World Series Game 2: The Royals Knot Things Up Thanks to a Bochy Botch

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If you’re a Royals fan searching for signs that the team’s improbable run will have a Hollywood ending, Game 2 of the World Series on Wednesday sent a message straight to your brain’s oversensitive destiny center. According to Elias Sports Bureau, before last night no team had used five pitchers in a single World Series inning since Game 7 in 1985 — the one that ended with the Royals winning their lone championship. And the Royals’ 7-2 victory in Game 2, which sent the series to San Francisco at one game apiece, was sealed during another inning in which their opponent used five arms. Don’t call it fate; call it coincidence. Kansas City is content to call it a win.

The details were different, of course. In 1985, the five-(al)arm fifth inning didn’t decide the game — the Royals were already up 5-0, with an unhittable Bret Saberhagen blowing through the Cardinals, so the six runs Kansas City scored were just an excessively comfortable cushion. In 2014, the five-run sixth, powered in part by two of the Royals’ hardest-worked and hardest-worn players, proved pivotal. And some of those runs might have been avoided, had Giants manager Bruce Bochy — the skipper in this series with the superior reputation and résumé — not walked into a trap that costs teams all too often.

Although some questionable statistics circulating before the game had suggested that both starters were destined for drubbings, the game was tied 2-2 after five. Royals starter Yordano Ventura’s calling card is velocity: According to ESPN Stats & Info, Ventura delivered 108 of the 113 pitches of at least 100 mph thrown by pitchers who made a minimum of 10 starts this season. The Giants, supposedly, were well suited to handle Ventura’s velo, batting .275 and slugging .387 against pitches 95 mph or faster during the regular season — the third- and fifth-best marks in the majors, respectively — before leading all teams with a .377 average against such pitches this postseason. The Royals’ starting lineup, meanwhile, had batted .313 and slugged .510 in 147 lifetime at-bats against Giants starter Jake Peavy.

There are two common ways in which stats can mislead: They can omit important context, or they can be based on samples that are too small to tell us anything about the future. The Royals’ punishment of Peavy belongs to the small-sample group: Past studies have shown that even hitters who’ve owned particular pitchers aren’t more likely to continue to crush them than their overall stats would suggest. And the Giants’ batting and slugging average against blistering fastballs — which, were those numbers meaningful, would be relevant in relation to multiple members of K.C.’s staff, which led the majors in percentage of fastballs thrown 95 or above — combine small samples with missing context. Those numbers tell us how the Giants hit against 95-plus fastballs, but they can’t give the full picture: The Giants chased 95-plus heaters out of the zone at the fourth-highest rate this season, and their miss/swing rate ranked eighth-highest.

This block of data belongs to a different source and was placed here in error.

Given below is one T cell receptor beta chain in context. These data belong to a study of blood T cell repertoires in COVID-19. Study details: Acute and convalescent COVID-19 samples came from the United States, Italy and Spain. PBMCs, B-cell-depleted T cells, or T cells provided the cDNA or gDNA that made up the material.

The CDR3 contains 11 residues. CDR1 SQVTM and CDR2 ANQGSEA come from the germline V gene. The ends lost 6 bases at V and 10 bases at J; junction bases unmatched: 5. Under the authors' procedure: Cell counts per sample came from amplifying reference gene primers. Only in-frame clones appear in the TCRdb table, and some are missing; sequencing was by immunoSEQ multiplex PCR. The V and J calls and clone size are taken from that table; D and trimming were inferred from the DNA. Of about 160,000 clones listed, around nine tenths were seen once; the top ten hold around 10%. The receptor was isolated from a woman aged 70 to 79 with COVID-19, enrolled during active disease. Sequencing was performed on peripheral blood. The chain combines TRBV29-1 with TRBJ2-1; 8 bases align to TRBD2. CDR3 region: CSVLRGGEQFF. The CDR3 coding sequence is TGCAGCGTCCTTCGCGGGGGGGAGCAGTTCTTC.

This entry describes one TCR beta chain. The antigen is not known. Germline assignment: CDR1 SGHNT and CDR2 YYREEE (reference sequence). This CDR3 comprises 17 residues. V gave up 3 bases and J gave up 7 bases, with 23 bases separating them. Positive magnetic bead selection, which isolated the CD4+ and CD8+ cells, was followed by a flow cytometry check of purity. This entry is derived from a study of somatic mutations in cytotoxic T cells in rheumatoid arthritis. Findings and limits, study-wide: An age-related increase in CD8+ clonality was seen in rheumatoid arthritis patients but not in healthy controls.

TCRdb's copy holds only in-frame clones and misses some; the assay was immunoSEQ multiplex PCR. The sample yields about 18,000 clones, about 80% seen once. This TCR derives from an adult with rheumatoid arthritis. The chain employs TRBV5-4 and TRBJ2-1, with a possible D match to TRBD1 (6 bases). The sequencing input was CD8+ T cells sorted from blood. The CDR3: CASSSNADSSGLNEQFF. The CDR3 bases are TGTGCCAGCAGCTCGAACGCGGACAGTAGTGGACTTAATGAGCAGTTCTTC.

Perhaps predictably, then, the drubbings didn’t happen, with each starter allowing only two runs through the first five innings. Of course, that’s another potentially deceptive stat. Although Ventura’s and Peavy’s lines looked respectable through the fifth, neither had pitched particularly well, amassing only three total strikeouts and allowing a number of hard-hit balls that didn’t burn them. According to ESPN’s TruMedia tool, the typical team produced 5.2 hard-hit balls per game this regular season (as judged by video scouts at Inside Edge). In Game 2, the teams combined for 16 hard-hit balls (five of which resulted in outs). Even as both pitchers posted zeros and ones, it was hard to escape the sense that sooner or later, the bats would break out and the line drives would do damage.

Facing the heart of the Giants’ order for the third time in the top of the sixth, Ventura sandwiched two singles around a fly out, prompting Ned Yost to summon Kelvin Herrera to deliver the Royals from the two-on, one-out jam. Bochy could have and should have recognized Ventura’s struggles as a cautionary tale. Peavy was also about to embark on his third trip through the 3-4-5 spots — a dangerous assignment, given the substantial penalty pitchers incur in subsequent plate appearances against hitters in the same game, which shows up in both Peavy’s career stats and his 2014 performance.